- The Washington Times - Friday, April 12, 2002

Did the woman wear the clothes or did the clothes wear the woman? That was the question being pondered by many of the guests at an exclusive preview of the Corcoran Gallery of Art's blockbuster exhibit on "Jacqueline Kennedy: The White House Years."
An extravagant reception by any terms (swelling violins, top-notch champagne, a lavish buffet), Tuesday evening's invitation-only event sponsored by cosmetics giant L'Oreal USA was as much a walk down memory lane as it was an eye-popping display of the former first lady's glamorous wardrobe and sense of style. Backdrop photographs, videos and mementos of the role Mrs. Kennedy played during her husband's presidency added a touch of reality, however formalized, to the central feature a worshipful account of fashion's impact on the public mind.
Mrs. Kennedy clearly knew how to get attention and hold an audience by visual means alone. Her apparel, especially her "state" wardrobe, seemed chosen for maximum comfort and effect. In an era the early 1960s when color television came into its own, she was more than ready. Pastels and bright colors predominate.
On a 1962 visit to India, for example, she matched the vibrant shadings of that multicultural land with pink and yellow and apricot.
Marie Ridder, who covered the trip for Glamour magazine, recalled that the first lady's fame and fashion elan preceded her wherever she went. "Jackie drew even greater crowds than the queen," she said after an admiring look at the pale yellow silk dress by designer Gustave Tassell the first lady wore in Jaipur for her famous elephant ride a far cry from the dowdy safari suit Queen Elizabeth II wore for her royal progress atop the same beast the previous year.
Classic couture doesn't rely much on patterns. Its strength is in the careful fittings and craftsmanship, often hidden from view. Mrs. Kennedy, fashion cognescenti present observed, had an unparalleled sense about what suited her best. She knew all about angles, cut and facility of design. Among telling details were girlish bows and buttons covered in the same fabric as the garment and three-quarter length sleeves perfect for dining without the chance of a sleeve touching the food. The latter also helped show off the elbow-length gloves often worn in that period.
She possessed undeniable elegance and style, but those who knew her well insisted she was much more than a classic "clotheshorse."
"Her dresses are beautiful, but she was the magic that made them special," said writer Jane Stanton Hitchcock, who knew Mrs. Kennedy during the last 15 years of her life (when she was Mrs. Aristotle Onassis).
Mrs. Hitchcock also fondly remembered her friend and mentor's wonderful sense of humor: "Once when I was staying with her in Martha's Vineyard, I showed up to go bike riding wearing yellow shorts and a black and white top. She took one look at me and said in her famously breathy voice, 'Why Janie, you look just like a little yellow jacket.'"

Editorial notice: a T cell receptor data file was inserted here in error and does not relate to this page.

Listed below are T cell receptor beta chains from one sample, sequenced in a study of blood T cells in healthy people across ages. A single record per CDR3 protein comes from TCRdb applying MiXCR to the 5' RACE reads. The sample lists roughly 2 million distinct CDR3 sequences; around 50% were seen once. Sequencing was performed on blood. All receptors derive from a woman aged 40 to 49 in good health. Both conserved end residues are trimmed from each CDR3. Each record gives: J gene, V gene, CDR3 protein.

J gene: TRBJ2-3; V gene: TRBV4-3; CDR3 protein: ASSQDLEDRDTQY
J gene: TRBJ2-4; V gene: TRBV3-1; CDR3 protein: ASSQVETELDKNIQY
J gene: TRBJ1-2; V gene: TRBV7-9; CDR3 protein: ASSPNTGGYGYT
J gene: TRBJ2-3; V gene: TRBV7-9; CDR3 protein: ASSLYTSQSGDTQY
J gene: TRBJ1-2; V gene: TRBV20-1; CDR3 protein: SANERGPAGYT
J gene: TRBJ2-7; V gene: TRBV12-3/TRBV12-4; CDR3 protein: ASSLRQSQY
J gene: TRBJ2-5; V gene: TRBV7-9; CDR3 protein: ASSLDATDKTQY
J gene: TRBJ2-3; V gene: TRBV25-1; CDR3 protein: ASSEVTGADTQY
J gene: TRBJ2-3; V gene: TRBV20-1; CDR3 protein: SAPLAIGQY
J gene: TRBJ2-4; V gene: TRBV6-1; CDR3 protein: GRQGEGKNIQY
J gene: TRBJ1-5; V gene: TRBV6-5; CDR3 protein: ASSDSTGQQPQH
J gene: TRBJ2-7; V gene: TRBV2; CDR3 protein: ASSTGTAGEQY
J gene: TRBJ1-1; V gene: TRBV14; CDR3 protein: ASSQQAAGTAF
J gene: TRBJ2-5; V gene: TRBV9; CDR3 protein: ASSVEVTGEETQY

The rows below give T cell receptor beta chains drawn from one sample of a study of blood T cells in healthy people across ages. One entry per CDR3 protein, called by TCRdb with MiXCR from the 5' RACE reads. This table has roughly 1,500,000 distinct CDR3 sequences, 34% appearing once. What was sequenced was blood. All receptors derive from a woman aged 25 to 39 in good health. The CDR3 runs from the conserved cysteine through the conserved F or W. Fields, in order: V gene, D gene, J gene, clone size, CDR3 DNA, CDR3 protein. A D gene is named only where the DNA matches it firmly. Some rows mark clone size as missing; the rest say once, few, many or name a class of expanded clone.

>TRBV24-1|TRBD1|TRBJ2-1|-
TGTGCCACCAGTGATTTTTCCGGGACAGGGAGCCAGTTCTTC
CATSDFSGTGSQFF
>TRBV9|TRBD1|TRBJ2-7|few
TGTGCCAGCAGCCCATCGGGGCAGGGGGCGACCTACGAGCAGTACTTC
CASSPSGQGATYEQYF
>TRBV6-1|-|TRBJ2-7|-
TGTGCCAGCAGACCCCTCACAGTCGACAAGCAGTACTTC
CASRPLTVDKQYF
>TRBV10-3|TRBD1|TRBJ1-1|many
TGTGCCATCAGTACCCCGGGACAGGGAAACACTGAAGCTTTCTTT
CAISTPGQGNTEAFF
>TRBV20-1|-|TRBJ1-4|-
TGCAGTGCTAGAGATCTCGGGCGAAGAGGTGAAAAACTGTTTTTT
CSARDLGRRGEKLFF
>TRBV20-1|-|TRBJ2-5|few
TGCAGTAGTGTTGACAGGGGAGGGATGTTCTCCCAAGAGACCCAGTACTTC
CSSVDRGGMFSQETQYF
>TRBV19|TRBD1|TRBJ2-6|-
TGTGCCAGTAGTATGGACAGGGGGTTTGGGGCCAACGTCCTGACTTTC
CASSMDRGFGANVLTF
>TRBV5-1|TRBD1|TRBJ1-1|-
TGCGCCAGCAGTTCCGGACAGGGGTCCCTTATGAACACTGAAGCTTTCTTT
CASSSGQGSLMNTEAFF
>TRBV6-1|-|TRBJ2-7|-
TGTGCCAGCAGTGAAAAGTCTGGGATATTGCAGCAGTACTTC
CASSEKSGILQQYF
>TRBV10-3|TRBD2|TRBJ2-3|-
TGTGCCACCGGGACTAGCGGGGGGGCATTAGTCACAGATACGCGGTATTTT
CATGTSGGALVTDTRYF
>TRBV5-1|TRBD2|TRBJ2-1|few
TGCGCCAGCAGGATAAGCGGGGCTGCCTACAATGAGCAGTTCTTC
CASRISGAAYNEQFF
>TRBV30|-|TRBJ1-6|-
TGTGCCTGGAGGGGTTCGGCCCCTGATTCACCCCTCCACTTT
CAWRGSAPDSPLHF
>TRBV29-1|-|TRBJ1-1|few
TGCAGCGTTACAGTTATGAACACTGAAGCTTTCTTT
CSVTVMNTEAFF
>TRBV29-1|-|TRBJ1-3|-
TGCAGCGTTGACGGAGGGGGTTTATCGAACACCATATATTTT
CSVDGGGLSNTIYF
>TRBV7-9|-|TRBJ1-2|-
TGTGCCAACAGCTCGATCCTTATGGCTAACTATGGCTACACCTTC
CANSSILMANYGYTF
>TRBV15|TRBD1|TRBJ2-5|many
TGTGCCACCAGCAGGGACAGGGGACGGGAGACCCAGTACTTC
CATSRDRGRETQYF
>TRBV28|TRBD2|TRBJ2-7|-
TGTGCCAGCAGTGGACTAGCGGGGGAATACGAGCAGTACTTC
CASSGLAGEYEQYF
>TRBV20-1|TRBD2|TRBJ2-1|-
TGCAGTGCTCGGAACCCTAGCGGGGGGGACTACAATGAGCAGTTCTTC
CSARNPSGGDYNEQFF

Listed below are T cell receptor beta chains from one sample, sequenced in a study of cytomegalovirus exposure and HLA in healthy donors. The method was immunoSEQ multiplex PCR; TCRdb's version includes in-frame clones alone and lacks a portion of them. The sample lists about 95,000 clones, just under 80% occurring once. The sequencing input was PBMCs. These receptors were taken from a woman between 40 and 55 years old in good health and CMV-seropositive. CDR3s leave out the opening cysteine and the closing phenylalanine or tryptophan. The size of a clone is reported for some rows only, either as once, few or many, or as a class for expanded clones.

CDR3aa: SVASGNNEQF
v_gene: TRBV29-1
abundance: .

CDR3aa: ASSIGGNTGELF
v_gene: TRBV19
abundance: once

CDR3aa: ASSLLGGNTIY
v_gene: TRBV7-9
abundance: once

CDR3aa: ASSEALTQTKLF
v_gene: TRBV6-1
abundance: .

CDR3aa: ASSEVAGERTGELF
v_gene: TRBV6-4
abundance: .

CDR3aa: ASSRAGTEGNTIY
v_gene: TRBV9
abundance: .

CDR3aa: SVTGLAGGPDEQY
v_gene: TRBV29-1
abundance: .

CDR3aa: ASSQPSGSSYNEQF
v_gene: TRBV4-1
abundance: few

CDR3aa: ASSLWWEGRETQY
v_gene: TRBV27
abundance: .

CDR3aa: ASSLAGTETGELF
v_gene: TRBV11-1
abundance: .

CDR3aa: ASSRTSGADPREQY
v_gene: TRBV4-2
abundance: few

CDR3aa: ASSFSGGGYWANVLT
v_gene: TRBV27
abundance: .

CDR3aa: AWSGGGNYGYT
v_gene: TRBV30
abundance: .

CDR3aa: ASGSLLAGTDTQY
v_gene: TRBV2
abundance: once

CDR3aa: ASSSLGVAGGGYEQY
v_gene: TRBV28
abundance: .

Few of the former first lady's relatives were present to reminisce, mainly because Caroline Kennedy Schlossberg, Sen. Edward M. Kennedy and other family members previewed the exhibit last Saturday at a $3,000-per-person fund-raiser for the John F. Kennedy Library. Those who came Tuesday included Mrs. Kennedy's nephew, Rep. Patrick Kennedy, and her stepsister, Nina Auchincloss Straight.
Mrs. Straight was convinced her famous sibling would have approved curators' efforts to enshrine her in fashion history: "She'd be in absolute bliss. She loved clothes and being photographed. It's a wonderful tribute."
Jean-Paul Agon, president and chief executive officer of L'Oreal USA, said that his company's sponsorship of the exhibit was a "perfect fit." He predicted it would be just as much of a hit when it travels to France next year.
"The French loved her when she came to Paris, he noted. "She was so charming and elegant."
After guests toured the exhibit, there was ample opportunity to sample the culinary heritage of the Kennedy era as well. In the Atrium, buffet stations were covered with filet de boeuf Montfermeil, galantine de faisan, tiny French finger rolls, macaroon souffles and other dishes on the menu for a small supper in 1961 on the night Spanish cellist Pablo Casals played at the White House and at a 1962 private dinner dance for the Stephen Smiths, President Kennedy's sister and brother-in-law. Both Jack and Jackie made headlines for dancing the twist at the latter until 4:30 in the morning.
William McCormick Blair Jr. and Susan Mary Alsop were among the former first couples' friends sighted in the 800-strong crowd, which included Secretary of Transportation Norman Mineta, Secretary of Agriculture Ann M. Veneman, Sens. John Warner (also a Kennedy pal), Joseph Biden, James Jeffords, Olympia Snowe, Kay Bailey Hutchison and at least 50 other members of the Senate and House. (Political VIPs had their own separate check-in desk.)
Also on the guest list: Tipper Gore, Linda Daschle, Solicitor General Ted Olson, Lucky Roosevelt, Ina Ginsberg (wearing a "60s-inspired Courreges A-line dress), Bill and Dorothy McSweeny, Roger Mudd, Debbie Dingell, French Ambassador Francois Bujon de l'Estang and wife Anne, Ken Duberstein and Kathleen Matthews.

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